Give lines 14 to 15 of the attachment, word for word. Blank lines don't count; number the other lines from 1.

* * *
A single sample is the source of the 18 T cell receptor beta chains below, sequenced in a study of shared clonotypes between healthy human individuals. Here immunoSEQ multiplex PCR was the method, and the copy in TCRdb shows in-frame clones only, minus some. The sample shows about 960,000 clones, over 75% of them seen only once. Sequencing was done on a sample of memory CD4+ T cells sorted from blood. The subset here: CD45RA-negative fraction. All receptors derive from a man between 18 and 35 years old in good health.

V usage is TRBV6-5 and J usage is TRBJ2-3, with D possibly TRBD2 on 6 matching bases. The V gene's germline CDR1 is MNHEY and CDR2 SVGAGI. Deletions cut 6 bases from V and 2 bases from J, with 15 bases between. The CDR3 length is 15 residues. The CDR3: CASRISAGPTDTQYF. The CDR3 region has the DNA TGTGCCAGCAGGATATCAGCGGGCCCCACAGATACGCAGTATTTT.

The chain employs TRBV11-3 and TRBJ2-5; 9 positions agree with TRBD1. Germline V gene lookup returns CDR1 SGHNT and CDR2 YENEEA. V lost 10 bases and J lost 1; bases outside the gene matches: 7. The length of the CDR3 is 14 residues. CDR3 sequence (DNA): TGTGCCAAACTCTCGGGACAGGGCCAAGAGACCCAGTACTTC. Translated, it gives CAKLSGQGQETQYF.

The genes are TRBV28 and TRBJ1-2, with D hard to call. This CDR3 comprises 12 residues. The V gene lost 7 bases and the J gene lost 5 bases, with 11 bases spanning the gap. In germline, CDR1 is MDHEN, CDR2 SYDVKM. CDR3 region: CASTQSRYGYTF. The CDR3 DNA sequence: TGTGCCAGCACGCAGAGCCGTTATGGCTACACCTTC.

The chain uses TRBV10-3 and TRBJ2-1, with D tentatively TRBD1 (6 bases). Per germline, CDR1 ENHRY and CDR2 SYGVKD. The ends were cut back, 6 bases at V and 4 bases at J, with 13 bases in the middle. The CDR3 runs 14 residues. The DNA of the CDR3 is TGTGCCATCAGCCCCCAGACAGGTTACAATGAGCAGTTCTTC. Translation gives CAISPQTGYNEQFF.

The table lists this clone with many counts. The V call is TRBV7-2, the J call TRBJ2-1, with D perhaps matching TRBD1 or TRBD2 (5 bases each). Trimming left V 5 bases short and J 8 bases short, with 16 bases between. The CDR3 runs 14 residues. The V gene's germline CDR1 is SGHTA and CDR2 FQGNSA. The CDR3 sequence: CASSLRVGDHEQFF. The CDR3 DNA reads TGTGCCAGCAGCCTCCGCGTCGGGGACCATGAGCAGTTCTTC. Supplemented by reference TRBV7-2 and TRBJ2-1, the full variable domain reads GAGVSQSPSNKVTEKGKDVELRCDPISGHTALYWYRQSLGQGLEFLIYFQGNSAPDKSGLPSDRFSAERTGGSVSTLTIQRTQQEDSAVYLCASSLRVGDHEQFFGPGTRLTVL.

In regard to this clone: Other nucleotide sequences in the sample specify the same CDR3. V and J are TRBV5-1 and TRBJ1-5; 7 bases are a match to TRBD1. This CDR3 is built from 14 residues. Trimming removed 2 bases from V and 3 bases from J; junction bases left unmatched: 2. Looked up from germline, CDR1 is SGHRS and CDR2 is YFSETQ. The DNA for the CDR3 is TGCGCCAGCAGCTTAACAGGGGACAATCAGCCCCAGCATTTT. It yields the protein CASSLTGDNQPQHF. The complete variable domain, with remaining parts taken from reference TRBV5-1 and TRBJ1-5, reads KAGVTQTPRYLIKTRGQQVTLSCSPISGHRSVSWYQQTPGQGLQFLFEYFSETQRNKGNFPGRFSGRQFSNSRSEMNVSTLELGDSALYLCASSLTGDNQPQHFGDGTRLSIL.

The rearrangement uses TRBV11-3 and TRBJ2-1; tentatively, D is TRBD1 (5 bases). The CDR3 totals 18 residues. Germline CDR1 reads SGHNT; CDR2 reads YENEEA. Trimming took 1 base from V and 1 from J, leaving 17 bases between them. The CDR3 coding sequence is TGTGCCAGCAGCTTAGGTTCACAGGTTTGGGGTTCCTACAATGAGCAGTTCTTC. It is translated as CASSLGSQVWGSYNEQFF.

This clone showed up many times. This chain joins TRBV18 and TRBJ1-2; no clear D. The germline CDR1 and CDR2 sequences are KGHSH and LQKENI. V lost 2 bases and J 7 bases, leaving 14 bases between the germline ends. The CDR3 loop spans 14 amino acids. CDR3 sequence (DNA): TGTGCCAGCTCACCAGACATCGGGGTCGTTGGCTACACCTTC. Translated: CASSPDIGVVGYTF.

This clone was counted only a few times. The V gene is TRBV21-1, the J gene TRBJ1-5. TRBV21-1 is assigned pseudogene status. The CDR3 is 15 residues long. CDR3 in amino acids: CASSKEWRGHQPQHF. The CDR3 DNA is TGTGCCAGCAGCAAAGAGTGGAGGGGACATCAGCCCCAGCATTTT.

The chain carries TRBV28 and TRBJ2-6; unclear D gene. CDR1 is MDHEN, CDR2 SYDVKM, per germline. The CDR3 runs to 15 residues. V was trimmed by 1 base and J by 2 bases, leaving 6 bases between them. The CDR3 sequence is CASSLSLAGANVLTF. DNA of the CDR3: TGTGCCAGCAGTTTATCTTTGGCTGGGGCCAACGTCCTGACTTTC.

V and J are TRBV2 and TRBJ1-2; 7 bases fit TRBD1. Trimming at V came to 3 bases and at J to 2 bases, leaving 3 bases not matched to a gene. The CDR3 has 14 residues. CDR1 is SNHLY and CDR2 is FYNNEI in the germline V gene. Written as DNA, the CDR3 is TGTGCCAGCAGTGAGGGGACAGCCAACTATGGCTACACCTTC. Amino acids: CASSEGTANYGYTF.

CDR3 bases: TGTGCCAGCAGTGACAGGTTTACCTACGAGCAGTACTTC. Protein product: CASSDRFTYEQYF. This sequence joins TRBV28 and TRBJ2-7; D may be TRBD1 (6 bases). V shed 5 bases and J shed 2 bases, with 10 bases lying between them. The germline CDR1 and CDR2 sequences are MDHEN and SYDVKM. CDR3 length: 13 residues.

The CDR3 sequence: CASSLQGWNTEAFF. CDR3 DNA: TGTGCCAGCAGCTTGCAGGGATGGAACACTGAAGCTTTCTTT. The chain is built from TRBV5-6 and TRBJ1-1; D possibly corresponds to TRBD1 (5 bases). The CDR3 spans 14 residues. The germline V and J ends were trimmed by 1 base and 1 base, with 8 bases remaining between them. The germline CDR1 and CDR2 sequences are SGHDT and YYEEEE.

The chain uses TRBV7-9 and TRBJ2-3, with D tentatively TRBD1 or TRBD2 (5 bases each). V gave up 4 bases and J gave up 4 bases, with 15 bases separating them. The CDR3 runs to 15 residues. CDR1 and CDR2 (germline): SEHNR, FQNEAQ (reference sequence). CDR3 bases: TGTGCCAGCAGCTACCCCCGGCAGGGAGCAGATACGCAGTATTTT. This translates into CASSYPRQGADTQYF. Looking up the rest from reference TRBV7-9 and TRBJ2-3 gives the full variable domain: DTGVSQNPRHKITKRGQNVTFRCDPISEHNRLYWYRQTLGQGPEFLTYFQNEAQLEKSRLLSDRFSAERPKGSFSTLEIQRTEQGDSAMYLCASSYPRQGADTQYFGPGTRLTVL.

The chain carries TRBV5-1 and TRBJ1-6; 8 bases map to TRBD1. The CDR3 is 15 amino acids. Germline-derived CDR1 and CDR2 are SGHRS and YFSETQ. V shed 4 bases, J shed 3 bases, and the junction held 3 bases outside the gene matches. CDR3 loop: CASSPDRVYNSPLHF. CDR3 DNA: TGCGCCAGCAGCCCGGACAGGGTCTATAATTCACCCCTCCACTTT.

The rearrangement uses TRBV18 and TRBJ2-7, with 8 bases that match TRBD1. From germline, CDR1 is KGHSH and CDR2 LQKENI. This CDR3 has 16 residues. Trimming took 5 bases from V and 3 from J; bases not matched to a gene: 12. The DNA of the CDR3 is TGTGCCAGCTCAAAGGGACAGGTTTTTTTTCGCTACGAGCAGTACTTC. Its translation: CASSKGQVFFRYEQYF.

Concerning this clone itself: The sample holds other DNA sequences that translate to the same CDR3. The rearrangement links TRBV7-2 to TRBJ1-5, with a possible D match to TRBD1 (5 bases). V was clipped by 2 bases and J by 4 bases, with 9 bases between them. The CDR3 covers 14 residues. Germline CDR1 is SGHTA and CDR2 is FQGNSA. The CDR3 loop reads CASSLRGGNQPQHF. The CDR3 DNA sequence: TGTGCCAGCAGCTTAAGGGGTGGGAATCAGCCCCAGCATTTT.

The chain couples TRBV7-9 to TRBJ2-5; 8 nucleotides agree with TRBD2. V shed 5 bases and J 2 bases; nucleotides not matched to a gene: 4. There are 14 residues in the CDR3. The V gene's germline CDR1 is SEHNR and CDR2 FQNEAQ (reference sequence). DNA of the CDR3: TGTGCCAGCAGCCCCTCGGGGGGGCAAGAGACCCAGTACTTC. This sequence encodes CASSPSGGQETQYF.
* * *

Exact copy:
The CDR3 sequence: CASSLQGWNTEAFF. CDR3 DNA: TGTGCCAGCAGCTTGCAGGGATGGAACACTGAAGCTTTCTTT. The chain is built from TRBV5-6 and TRBJ1-1; D possibly corresponds to TRBD1 (5 bases). The CDR3 spans 14 residues. The germline V and J ends were trimmed by 1 base and 1 base, with 8 bases remaining between them. The germline CDR1 and CDR2 sequences are SGHDT and YYEEEE.

The chain uses TRBV7-9 and TRBJ2-3, with D tentatively TRBD1 or TRBD2 (5 bases each). V gave up 4 bases and J gave up 4 bases, with 15 bases separating them. The CDR3 runs to 15 residues. CDR1 and CDR2 (germline): SEHNR, FQNEAQ (reference sequence). CDR3 bases: TGTGCCAGCAGCTACCCCCGGCAGGGAGCAGATACGCAGTATTTT. This translates into CASSYPRQGADTQYF. Looking up the rest from reference TRBV7-9 and TRBJ2-3 gives the full variable domain: DTGVSQNPRHKITKRGQNVTFRCDPISEHNRLYWYRQTLGQGPEFLTYFQNEAQLEKSRLLSDRFSAERPKGSFSTLEIQRTEQGDSAMYLCASSYPRQGADTQYFGPGTRLTVL.